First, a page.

Today we will look at two Russian icons that were once the side panels on a three-panel Deisis set. As you know, the icon of Jesus as “Lord Almighty” would have been the central icon, with Mary approaching him at left and John the Forerunner (the Baptist) at right. They are painted very much in the old and traditional manner:
Deisis icons reflect a royal court in which the ruler sits enthroned, and petitioners come to him with requests.
If we look more closely at the panel of John, you will find — if you are a long-time reader here — that you can easily translate his scroll:
The common inscription can quickly be recognized by its first two Church Slavic words — АЗЪ ВИДЕХЪ/AZ VIDEKH — “I saw…” You will recall that it continues “…and witnessed concerning him, behold the Lamb of God, who takes [away the sins of the world].”
The scroll held by Mary bears a very common text given her in Deisis icons, though sometimes we find variants.
This frequent text reads:
ВЛАДИКО МНОГОМИЛОСТИВЕ ГОСПОДИ ИСУСЕ ХРИТСЕ СЫИНЕ МОИ ПРИКЛОНИ УХО…
VLADIKO MNOGOMILOSTIVE GOSPODI ISUSE KHRISTE SUINE MOI PRIKLONI UKHO…
“Master most gracious, Lord Jesus Christ, my son, incline [your] ear….”
So Mary is asking Jesus to bend his ear to her and hear her petition on behalf of humans.
A владико/vladiko is a master or ruler. In Eastern Orthodoxy, one often finds the term vladiko or vladika used when addressing a bishop.
These two Deisis panels are attributed to vicinity of Syzran/Suizran (Сызрань), a town on the Volga River, which was a center for traditional icon painting by Old Believers in the 19th century. The Old Believers seem to have been in the region from the latter part of the 18th century. In the year 1878, it was noted that between Simbirsk and Syzran there were 14 parishes of “State Church” believers, but 29 parishes of raskolniki — “Schismatics,” the deprecatory State term for Old Believers.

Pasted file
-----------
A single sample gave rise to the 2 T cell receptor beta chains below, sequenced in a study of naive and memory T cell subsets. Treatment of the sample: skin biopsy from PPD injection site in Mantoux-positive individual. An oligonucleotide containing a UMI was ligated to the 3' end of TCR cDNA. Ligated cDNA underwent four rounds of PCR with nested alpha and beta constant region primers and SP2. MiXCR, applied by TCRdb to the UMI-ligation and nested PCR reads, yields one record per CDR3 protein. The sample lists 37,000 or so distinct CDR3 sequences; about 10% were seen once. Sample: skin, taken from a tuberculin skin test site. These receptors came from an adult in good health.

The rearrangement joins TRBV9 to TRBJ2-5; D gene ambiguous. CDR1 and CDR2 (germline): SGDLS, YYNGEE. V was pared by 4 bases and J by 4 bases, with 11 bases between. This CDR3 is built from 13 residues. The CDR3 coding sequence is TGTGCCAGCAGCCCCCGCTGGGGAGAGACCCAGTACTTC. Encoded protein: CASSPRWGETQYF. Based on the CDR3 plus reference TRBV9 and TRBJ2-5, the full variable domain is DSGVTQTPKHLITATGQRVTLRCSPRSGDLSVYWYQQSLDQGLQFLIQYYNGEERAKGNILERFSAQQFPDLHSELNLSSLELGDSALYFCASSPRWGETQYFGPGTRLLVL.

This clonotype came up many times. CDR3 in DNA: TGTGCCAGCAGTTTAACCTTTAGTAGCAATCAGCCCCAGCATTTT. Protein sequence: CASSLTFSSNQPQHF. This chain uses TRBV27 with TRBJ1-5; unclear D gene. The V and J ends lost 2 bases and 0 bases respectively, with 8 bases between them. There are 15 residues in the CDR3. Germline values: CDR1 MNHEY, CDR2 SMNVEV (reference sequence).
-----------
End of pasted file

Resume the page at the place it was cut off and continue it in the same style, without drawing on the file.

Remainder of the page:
In this map of a segment of the Volga, we see Syzran at left, and Samara (Самара) at right:
In the second half of the 19th century, there were said to be at least 70 icon painting masters and establishments doing a flourishing business in the Syzran area. The majority of them were Поморцы-Беспоповцы/Pomortsui-Bespopovtsui — that is, members of the Old Believer sect called “priestless” Pomortsui/Pomortsy. They elected lay persons to conduct their services instead of priests. In spite of this, their high-quality icons were commissioned not only by their own sect, but by others as well — including members of the State Church. That does not mean, however, that there were no religious conflicts between the State Church and those holding other beliefs in Syzran.
One characteristic often found in Syzran icons is a kovcheg/ark with a wide and dark luzga — the bevel separating the ark from the outer border. The luzga was often painted with gold or silver floral, etc. ornament, as we see in this detail from the “Mary” panel:
Syzran icon painting flourished from the late 18th to early 19th century.